Social enterprises working in the health service are becoming unaccountable and bureaucratic as they move away from their community-focused roots, academics have warned.

The first published academic research into social enterprise in the NHS raises concerns about the changing role of the new organisations - generally held to be third sector groups deploying business-like strategies.

The study, commissioned by Unison, concludes that the social enterprise movement is changing, and that bodies are 'becoming disconnected from their roots in the co-operative movement, community-focused businesses and regeneration activities'.

Increasingly, they are being more widely defined as organisations that reinvest surpluses into the health community, such as foundation trusts or even private healthcare firm BUPA, it says.

The study claims this has led to confusion and a reduction in public accountability.

And financial concerns could be overtaking social enterprise's original social mission, the report by Durham University argues.

It says: 'Responsiveness to the local community could be lost in the search for viability in a competitive market or through services being provided by multinationals.

'Collaboration and sharing of good practice could prove difficult in an increasingly commercial and contractual environment.'

Dangerous territory

Launching the report, David Hunter, professor of health policy and management at Durham University's centre for public policy and health, said social enterprises 'are not a panacea'.

'The danger is that as contracts replace grants, social enterprises will become risk averse and heavily bureaucratic,' he added.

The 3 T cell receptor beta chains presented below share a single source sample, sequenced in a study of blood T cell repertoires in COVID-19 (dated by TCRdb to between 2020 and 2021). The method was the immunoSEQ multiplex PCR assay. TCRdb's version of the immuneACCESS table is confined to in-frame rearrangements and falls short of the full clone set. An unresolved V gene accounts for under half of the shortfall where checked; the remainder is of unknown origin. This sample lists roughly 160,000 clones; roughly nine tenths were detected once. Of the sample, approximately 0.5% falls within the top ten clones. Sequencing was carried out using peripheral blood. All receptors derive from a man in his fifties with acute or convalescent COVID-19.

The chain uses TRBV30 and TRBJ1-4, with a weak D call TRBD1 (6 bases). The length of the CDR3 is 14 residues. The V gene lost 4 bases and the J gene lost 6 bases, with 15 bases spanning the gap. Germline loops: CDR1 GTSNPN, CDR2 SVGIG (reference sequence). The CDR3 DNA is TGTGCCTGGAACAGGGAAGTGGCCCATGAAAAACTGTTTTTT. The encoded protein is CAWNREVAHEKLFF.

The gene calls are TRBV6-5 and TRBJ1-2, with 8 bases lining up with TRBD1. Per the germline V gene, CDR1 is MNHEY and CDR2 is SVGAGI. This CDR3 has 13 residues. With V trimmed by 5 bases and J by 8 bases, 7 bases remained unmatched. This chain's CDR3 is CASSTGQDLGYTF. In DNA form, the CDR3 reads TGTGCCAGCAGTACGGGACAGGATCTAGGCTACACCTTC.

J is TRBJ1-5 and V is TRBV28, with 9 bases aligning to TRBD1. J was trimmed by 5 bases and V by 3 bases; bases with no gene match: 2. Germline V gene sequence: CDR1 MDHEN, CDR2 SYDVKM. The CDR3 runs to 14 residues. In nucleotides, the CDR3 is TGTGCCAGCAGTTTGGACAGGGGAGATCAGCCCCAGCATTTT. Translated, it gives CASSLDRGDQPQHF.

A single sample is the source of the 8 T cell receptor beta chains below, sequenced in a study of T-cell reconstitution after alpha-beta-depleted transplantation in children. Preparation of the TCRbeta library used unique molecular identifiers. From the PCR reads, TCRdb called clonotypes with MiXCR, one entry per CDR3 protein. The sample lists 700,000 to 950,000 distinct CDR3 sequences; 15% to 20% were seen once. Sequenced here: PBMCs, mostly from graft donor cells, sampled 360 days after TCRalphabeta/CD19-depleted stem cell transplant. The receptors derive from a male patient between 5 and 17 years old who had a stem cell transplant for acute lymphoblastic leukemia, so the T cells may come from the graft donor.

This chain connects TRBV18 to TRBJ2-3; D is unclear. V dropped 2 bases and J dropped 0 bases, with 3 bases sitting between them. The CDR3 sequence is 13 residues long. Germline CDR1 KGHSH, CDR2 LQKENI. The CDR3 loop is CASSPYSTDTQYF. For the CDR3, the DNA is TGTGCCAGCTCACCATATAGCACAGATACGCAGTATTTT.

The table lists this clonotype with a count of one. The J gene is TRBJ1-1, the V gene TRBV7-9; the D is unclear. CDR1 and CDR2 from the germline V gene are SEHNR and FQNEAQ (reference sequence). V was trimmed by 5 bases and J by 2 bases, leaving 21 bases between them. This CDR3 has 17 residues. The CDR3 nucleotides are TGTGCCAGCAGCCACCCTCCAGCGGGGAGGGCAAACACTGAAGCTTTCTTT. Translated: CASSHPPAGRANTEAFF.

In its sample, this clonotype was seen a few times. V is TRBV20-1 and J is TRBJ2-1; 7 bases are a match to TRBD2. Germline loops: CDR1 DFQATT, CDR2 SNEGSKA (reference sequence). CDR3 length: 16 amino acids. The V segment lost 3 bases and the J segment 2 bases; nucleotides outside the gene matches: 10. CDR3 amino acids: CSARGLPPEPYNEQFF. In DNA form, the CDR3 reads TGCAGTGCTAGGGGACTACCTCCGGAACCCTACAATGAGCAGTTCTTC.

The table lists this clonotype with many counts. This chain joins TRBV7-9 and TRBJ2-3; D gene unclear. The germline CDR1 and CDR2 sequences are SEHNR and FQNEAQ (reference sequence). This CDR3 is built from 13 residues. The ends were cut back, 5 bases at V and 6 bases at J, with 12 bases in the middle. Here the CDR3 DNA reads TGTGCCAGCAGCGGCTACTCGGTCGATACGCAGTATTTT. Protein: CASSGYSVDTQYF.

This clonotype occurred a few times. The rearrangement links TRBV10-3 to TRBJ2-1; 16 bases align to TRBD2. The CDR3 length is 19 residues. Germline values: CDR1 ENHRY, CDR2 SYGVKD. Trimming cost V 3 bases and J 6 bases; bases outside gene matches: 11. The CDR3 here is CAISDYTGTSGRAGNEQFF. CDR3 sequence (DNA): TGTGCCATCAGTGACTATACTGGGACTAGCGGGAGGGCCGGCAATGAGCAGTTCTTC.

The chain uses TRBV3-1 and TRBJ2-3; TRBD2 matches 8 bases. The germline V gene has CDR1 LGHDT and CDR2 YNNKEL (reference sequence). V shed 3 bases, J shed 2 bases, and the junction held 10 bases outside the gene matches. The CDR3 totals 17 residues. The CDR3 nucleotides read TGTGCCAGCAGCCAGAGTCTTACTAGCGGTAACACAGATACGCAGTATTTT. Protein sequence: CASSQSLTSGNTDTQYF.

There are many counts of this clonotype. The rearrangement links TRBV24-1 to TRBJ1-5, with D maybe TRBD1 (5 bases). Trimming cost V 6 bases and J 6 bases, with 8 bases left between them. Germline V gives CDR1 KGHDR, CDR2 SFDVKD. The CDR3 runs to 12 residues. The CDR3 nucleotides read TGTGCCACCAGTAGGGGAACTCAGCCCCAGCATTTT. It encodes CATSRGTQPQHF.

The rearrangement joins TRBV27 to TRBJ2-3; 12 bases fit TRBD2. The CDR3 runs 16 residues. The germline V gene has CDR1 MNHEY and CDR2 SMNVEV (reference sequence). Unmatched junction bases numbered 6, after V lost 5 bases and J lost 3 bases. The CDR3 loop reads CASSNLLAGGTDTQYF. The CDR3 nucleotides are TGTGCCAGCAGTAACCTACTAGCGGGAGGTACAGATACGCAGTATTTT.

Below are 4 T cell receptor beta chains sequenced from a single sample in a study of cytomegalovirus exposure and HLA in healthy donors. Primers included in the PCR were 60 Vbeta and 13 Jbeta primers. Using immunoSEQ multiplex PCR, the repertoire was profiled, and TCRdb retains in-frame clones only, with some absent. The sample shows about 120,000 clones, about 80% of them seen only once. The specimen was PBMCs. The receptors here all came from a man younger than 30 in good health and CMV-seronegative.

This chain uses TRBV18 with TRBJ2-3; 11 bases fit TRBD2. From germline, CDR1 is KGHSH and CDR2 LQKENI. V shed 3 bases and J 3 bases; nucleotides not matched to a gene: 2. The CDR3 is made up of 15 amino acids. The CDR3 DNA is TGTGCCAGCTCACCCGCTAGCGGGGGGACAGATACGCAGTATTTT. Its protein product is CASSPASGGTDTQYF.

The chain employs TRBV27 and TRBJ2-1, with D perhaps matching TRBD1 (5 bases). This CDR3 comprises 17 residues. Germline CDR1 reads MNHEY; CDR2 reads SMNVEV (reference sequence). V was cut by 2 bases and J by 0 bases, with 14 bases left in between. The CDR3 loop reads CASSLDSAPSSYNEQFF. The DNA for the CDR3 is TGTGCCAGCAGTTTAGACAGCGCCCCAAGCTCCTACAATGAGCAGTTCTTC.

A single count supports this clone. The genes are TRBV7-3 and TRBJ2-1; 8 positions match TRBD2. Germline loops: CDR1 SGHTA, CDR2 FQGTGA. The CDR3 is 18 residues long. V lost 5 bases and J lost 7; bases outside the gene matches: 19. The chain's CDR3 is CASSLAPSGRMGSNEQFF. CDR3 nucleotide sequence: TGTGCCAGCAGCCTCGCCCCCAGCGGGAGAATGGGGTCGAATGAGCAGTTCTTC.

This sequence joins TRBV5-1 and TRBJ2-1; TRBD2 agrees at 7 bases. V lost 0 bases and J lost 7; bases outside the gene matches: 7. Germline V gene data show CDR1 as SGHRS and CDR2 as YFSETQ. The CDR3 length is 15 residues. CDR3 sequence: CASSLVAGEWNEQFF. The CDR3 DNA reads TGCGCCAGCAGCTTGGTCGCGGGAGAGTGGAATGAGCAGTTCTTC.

'It's a policy that's been rushed through in great haste, without thinking through some of the key elements of accountability.

'This has happened by stealth, without any sort of public discussion. Many people don't know what social enterprises are.'

Unison head of health Karen Jennings said: 'There are concerns that the traditional programme of social enterprise may be undermined by the great emphasis on business elements.

'Contractualisation means social enterprises that don't have a great deal of experience may go under or be taken over.'

Commenting on the report, King's Fund director of policy Jennifer Dixon said: 'Social enterprise is an attractive label that many new providers will want to claim and there is a need to be clearer about what the characteristics are.

'Social enterprises must have some social purpose at heart and should be reinvesting any financial surpluses to support that aim.'

Click here to download Social Enterprise and the NHS: changing patterns of ownership and accountability